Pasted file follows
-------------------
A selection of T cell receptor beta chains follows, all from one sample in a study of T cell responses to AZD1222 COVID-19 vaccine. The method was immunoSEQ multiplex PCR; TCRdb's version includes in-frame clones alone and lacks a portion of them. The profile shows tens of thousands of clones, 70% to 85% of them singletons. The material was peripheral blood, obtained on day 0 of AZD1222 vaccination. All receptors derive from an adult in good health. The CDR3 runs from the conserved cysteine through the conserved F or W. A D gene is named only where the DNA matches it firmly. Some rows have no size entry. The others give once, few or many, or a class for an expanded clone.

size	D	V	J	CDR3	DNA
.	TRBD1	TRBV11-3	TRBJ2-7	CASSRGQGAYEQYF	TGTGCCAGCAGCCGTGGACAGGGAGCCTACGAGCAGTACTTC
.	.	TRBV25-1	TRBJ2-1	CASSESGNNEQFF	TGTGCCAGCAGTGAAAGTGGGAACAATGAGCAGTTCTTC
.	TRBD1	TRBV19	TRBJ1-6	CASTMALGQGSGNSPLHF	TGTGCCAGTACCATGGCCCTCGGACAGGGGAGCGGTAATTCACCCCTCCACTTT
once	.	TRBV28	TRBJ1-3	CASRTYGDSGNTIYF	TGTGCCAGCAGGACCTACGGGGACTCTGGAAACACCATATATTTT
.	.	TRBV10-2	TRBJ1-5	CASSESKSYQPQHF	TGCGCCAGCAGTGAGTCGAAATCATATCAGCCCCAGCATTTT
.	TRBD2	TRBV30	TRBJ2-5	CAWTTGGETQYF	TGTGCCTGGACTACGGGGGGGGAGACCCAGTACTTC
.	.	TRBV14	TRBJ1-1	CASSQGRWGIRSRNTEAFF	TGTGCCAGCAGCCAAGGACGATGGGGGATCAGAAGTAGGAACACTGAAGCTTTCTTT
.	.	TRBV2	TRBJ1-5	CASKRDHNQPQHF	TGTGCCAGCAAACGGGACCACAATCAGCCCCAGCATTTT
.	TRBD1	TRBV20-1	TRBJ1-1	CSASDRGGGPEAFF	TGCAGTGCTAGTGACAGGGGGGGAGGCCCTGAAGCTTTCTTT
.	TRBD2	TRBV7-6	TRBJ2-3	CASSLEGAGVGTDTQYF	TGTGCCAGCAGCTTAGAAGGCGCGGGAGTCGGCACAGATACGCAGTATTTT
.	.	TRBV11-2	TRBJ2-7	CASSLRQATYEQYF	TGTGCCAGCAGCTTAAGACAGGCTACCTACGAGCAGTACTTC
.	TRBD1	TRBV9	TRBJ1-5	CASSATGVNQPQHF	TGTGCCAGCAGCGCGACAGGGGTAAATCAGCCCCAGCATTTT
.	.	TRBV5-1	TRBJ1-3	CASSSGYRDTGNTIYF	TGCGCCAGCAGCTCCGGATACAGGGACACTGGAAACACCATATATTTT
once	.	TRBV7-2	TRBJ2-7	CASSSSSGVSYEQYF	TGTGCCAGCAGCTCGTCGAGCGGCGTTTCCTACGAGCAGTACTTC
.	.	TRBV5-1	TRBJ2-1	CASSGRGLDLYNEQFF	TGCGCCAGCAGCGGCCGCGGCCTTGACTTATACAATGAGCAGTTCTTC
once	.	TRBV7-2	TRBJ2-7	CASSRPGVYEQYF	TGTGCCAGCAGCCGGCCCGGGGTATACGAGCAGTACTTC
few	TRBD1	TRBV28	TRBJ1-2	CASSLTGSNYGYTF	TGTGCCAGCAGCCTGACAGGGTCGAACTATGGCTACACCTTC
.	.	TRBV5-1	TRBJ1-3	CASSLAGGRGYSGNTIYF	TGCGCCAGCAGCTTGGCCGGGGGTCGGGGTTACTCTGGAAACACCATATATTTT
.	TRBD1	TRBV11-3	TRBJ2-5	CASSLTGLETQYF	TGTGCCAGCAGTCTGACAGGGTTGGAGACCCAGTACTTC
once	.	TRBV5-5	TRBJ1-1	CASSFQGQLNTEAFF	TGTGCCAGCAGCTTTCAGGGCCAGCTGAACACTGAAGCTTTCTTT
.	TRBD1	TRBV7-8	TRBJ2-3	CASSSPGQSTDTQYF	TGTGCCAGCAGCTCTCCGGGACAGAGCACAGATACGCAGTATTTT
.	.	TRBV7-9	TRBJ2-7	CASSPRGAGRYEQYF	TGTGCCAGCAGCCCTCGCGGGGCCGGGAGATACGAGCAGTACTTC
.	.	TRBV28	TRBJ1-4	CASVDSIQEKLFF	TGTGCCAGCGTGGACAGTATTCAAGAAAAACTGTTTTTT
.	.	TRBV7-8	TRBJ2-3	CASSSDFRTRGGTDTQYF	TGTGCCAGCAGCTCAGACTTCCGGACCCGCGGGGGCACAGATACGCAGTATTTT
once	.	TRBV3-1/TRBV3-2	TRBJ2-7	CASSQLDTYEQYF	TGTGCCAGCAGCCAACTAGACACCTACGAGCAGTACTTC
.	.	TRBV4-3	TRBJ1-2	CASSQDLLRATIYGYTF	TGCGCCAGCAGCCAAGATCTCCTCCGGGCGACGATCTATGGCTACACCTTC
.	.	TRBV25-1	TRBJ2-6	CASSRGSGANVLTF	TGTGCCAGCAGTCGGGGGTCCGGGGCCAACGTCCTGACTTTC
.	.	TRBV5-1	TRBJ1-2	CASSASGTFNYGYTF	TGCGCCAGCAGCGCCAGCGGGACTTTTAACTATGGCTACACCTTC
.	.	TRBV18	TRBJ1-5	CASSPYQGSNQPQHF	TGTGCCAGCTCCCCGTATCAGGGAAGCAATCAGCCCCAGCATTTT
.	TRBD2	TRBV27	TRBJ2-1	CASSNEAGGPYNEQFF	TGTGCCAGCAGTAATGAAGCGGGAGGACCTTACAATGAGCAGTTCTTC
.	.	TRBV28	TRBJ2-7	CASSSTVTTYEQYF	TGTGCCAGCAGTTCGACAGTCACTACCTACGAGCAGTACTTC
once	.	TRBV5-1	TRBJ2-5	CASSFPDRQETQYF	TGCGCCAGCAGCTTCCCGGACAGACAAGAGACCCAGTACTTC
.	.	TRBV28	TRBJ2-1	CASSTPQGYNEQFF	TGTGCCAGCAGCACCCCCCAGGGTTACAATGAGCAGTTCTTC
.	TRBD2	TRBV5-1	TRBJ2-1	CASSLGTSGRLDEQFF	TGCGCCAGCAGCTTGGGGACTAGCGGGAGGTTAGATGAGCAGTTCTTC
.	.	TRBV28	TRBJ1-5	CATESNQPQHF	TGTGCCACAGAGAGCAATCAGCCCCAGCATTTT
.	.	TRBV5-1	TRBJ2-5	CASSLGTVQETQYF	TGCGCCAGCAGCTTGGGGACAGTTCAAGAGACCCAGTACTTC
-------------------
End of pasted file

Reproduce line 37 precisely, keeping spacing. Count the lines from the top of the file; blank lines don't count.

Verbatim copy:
.	.	TRBV28	TRBJ1-5	CATESNQPQHF	TGTGCCACAGAGAGCAATCAGCCCCAGCATTTT